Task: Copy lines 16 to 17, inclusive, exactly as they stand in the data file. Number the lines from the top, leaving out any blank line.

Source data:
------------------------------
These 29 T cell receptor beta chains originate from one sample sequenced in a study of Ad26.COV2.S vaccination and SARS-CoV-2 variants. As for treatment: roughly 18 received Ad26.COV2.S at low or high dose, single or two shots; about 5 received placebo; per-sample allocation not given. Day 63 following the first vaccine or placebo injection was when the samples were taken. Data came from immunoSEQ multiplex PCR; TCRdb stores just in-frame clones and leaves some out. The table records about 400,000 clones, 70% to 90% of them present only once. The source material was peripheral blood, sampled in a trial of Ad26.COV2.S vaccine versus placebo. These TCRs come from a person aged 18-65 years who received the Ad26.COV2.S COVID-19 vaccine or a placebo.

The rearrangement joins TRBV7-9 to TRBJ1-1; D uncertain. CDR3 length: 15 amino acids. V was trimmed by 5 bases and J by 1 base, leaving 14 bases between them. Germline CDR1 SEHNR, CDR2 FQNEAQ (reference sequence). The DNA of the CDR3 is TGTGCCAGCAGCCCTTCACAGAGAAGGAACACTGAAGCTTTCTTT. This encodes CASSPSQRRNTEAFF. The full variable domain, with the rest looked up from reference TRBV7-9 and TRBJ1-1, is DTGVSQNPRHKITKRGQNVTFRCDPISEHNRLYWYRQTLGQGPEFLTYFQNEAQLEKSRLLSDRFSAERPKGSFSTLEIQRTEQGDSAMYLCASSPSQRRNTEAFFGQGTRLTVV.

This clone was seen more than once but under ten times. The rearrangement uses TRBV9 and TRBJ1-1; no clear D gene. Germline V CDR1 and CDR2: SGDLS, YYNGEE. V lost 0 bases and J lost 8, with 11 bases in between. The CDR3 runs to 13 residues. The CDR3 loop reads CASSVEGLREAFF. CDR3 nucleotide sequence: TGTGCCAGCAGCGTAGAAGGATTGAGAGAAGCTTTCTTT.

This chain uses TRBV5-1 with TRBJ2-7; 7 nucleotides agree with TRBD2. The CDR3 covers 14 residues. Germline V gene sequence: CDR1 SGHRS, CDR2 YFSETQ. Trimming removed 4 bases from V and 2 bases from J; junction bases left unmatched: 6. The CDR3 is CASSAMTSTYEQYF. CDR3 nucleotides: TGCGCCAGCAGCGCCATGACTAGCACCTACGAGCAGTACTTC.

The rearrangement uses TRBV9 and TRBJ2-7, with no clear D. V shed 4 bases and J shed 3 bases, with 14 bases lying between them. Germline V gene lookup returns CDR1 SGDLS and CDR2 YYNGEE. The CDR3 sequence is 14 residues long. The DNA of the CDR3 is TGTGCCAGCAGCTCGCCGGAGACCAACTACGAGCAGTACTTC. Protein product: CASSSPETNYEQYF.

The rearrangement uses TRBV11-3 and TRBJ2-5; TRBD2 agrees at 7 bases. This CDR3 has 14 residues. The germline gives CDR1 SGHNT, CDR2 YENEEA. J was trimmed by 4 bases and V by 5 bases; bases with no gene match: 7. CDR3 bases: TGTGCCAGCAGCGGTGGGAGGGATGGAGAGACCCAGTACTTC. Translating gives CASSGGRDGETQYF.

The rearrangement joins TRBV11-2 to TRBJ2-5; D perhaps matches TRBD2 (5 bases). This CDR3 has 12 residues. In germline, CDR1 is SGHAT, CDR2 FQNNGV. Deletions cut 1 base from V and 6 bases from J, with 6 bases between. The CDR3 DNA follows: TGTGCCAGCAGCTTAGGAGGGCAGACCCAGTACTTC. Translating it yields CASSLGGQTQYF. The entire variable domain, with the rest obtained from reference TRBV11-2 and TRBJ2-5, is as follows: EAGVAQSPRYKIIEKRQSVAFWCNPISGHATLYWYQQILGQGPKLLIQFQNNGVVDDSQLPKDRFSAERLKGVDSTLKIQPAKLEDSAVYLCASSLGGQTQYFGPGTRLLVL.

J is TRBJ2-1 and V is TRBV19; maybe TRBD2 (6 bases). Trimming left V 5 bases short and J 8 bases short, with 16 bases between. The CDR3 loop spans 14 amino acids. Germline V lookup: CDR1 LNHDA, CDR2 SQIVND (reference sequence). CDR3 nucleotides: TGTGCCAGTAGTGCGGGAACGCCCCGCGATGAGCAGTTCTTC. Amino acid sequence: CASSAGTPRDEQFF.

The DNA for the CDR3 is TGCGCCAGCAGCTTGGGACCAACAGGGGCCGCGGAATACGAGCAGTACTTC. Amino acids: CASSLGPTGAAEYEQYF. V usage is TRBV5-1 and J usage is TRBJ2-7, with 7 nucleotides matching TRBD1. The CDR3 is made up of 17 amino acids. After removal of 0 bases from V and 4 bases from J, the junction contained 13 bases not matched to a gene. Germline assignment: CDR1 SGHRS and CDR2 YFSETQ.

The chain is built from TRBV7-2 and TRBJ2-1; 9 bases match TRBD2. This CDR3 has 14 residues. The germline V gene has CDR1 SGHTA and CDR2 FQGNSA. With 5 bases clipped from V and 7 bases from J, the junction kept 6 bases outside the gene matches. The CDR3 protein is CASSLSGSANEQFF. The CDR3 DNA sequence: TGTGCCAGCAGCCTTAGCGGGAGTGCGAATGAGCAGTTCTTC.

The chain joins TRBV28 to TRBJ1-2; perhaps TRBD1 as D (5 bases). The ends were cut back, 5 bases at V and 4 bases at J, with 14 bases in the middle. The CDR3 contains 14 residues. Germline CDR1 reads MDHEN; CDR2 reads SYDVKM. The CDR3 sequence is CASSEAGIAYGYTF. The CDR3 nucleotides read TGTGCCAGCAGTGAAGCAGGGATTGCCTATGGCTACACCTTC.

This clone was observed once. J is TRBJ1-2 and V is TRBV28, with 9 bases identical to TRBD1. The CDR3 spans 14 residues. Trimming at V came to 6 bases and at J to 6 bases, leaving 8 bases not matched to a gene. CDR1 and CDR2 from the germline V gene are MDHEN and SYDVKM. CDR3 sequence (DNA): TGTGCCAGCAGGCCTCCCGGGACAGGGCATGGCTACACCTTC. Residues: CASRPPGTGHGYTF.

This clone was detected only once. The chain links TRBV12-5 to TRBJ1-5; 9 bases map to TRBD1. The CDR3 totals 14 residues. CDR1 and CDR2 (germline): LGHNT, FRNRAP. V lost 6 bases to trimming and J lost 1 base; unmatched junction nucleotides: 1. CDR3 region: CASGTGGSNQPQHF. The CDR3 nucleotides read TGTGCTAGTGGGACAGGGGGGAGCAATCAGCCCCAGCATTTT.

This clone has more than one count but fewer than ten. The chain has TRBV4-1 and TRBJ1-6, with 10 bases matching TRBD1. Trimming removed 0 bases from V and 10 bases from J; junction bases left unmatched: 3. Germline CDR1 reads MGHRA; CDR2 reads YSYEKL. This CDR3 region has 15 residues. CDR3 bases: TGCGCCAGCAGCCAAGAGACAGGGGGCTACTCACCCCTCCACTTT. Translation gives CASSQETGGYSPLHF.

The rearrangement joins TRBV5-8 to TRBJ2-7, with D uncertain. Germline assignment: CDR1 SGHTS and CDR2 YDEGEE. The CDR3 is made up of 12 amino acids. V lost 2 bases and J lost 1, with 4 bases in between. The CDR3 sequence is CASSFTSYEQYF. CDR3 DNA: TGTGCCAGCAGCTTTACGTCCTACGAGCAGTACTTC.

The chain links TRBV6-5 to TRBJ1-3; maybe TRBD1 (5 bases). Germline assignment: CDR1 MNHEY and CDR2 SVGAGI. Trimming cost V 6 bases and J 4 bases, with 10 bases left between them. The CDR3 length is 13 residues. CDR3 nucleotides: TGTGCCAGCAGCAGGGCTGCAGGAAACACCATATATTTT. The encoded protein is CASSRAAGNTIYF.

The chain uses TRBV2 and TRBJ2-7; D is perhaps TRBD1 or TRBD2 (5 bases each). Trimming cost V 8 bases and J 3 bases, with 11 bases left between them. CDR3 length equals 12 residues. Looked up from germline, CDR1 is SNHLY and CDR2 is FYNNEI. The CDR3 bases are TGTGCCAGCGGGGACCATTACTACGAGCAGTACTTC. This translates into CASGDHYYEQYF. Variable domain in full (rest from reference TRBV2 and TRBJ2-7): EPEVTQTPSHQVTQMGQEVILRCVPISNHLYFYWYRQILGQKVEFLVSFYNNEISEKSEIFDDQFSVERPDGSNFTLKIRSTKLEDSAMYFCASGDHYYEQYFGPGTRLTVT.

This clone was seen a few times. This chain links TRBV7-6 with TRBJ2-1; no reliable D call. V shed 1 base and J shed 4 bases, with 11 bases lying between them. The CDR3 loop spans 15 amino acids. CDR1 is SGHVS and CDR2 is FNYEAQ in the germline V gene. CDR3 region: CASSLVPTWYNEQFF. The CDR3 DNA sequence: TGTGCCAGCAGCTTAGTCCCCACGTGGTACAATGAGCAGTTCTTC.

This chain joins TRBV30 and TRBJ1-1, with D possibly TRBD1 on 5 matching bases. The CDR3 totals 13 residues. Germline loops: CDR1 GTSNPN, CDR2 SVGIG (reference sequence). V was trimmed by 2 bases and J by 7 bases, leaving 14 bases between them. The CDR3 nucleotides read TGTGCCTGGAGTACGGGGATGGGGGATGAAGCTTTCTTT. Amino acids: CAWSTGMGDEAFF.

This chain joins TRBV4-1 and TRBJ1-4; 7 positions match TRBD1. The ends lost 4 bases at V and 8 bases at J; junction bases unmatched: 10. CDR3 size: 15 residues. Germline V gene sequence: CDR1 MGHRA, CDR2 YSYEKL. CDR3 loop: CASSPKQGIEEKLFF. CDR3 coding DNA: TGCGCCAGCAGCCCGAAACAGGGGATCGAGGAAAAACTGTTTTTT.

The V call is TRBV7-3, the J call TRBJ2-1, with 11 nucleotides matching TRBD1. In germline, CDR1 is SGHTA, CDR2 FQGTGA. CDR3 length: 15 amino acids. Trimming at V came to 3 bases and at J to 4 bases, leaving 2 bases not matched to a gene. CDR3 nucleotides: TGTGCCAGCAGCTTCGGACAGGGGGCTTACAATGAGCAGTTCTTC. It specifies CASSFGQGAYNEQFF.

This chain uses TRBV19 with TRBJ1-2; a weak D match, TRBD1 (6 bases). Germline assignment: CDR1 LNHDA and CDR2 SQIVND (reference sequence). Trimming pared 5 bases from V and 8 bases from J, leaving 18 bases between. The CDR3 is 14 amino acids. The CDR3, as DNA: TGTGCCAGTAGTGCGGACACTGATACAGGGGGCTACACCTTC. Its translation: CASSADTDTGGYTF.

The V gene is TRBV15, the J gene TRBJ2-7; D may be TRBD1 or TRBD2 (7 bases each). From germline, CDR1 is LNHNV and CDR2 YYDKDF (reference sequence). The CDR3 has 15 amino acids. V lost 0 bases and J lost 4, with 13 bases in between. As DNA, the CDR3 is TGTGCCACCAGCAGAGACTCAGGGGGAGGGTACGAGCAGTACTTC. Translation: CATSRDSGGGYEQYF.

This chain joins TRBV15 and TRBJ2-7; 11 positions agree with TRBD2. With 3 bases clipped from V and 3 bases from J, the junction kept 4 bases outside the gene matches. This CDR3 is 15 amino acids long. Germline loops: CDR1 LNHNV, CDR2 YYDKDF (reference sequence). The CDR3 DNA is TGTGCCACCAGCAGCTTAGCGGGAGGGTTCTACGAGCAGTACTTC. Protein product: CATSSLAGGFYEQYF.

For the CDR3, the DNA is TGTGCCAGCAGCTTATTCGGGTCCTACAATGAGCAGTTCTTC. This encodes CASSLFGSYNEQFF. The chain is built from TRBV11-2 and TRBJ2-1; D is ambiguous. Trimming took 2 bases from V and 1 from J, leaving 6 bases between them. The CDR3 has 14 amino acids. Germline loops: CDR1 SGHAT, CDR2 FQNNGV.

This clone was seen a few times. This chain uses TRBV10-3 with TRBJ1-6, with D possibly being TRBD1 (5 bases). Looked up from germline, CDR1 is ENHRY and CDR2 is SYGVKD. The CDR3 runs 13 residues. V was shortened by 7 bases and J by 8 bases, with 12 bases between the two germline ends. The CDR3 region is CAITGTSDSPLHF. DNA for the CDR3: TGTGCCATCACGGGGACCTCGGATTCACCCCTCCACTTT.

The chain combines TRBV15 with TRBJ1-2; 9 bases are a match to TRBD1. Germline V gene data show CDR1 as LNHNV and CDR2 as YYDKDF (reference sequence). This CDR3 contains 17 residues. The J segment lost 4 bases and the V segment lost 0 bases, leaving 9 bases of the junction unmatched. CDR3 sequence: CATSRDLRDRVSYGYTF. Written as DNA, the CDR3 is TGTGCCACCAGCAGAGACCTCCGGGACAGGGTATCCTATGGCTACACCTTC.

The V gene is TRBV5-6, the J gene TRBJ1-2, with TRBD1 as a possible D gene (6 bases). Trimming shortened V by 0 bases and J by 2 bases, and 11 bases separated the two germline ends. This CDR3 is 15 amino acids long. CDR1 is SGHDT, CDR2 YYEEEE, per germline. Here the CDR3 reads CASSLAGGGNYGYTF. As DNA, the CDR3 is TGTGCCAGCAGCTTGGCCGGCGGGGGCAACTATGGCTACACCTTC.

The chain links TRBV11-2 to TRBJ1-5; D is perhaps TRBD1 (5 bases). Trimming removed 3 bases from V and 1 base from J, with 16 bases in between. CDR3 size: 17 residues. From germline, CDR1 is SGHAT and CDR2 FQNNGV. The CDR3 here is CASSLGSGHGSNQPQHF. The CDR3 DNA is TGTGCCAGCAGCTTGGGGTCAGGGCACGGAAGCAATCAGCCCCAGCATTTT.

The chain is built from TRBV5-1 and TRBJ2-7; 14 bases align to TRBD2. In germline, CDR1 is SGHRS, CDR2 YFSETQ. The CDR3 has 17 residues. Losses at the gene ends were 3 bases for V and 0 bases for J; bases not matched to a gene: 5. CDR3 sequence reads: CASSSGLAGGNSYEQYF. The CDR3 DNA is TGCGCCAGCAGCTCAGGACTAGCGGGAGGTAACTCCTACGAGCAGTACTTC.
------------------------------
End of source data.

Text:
The chain links TRBV6-5 to TRBJ1-3; maybe TRBD1 (5 bases). Germline assignment: CDR1 MNHEY and CDR2 SVGAGI. Trimming cost V 6 bases and J 4 bases, with 10 bases left between them. The CDR3 length is 13 residues. CDR3 nucleotides: TGTGCCAGCAGCAGGGCTGCAGGAAACACCATATATTTT. The encoded protein is CASSRAAGNTIYF.

The chain uses TRBV2 and TRBJ2-7; D is perhaps TRBD1 or TRBD2 (5 bases each). Trimming cost V 8 bases and J 3 bases, with 11 bases left between them. CDR3 length equals 12 residues. Looked up from germline, CDR1 is SNHLY and CDR2 is FYNNEI. The CDR3 bases are TGTGCCAGCGGGGACCATTACTACGAGCAGTACTTC. This translates into CASGDHYYEQYF. Variable domain in full (rest from reference TRBV2 and TRBJ2-7): EPEVTQTPSHQVTQMGQEVILRCVPISNHLYFYWYRQILGQKVEFLVSFYNNEISEKSEIFDDQFSVERPDGSNFTLKIRSTKLEDSAMYFCASGDHYYEQYFGPGTRLTVT.